By: Jennifer Chan Chien Mei (BAC Apprentice)
The Guinness World Records has officially made Richard Scott William Hutchinson, the world’s most premature baby to survive after birth, on his first birthday.
Richard was born on 5 June 2020, 131 days prematurely at the Children’s Minnesota hospital in Minneapolis. He only weighed 340g upon his birth and was given ‘0% chance of survival’ by the neonatal specialists. He was so tiny that he could fit into the palm of his parents.
Despite the chance of Richard’s survival, his parents, Beth and Rick Hutchinson stayed strong to give full support to him. It was tough for the Hutchinson family, as they were not only worried about the condition of their son, but also due to COVID-19, they could not spend the nights with Richard at the hospital. Sharing the duty of taking care of baby Richard with other family members was also not possible with the situation then. However, Beth and Rick spent as much time as they could with their son by travelling across the state border from their home in Wisconsin every day.
“We made sure we were there to give him support,” Rick said. “I think that helped him get through this because he knew he could count on us.”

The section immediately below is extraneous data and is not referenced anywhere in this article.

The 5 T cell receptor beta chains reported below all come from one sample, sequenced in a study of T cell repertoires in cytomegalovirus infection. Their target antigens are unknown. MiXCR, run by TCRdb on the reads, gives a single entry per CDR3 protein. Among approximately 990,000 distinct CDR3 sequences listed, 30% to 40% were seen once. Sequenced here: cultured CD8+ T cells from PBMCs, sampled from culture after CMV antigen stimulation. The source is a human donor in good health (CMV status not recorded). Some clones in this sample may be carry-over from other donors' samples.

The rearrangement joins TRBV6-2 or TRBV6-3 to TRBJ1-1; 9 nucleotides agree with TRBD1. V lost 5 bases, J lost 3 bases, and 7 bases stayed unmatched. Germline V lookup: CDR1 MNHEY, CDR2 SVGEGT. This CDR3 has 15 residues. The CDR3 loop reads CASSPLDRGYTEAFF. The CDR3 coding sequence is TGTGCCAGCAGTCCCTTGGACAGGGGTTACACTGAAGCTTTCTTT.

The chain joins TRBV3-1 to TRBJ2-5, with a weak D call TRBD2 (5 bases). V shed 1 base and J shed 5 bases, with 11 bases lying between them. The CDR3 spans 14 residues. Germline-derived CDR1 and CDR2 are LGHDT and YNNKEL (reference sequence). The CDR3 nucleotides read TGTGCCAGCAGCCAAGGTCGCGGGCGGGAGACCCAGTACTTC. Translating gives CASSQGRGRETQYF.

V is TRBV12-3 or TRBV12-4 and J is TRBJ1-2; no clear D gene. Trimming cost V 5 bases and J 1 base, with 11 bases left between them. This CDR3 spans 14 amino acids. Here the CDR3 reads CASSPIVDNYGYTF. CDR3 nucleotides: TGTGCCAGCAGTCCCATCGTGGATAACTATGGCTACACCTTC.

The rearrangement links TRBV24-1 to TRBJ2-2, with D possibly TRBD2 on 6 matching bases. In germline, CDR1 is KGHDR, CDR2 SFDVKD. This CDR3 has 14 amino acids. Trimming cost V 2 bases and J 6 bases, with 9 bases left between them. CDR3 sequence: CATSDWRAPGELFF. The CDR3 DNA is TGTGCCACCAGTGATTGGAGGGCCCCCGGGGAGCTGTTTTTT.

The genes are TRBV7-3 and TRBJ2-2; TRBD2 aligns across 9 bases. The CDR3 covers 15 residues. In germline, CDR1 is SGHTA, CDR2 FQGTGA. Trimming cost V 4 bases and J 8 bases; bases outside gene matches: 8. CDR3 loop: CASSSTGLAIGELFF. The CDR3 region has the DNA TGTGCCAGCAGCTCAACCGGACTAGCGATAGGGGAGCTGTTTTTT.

After more than 18 months from his birth, he was discharged from the hospital, relying on a few assistive equipment. He still required regular check-ups. The Hutchinsons work hard on getting him off the equipment, but they understand that it would take time.
When Beth was asked about her feelings to have broken such a record, she admitted “It doesn’t feel real.”
“We’re still surprised about it. But we’re happy. It’s a way we can share his story to raise awareness about premature births.”
Beth advised the parents of premature babies not to give up. “Advocate for your child as much as you can. Be nosey because it is your child, and you deserve to know what is going on,” she said.
Beth also added, “I couldn’t believe this was the same little boy that once was so sick, that I feared he may not survive. The same little boy that once fit in the palm of my hand, with skin so translucent that I could see every rib and vessel in his tiny body. I couldn’t help but squeeze him and tell him how proud I was of him. He taught me what it truly means to be resilient and, every time I look at him, I’m reminded how strong and amazing all these little beautiful babies are!”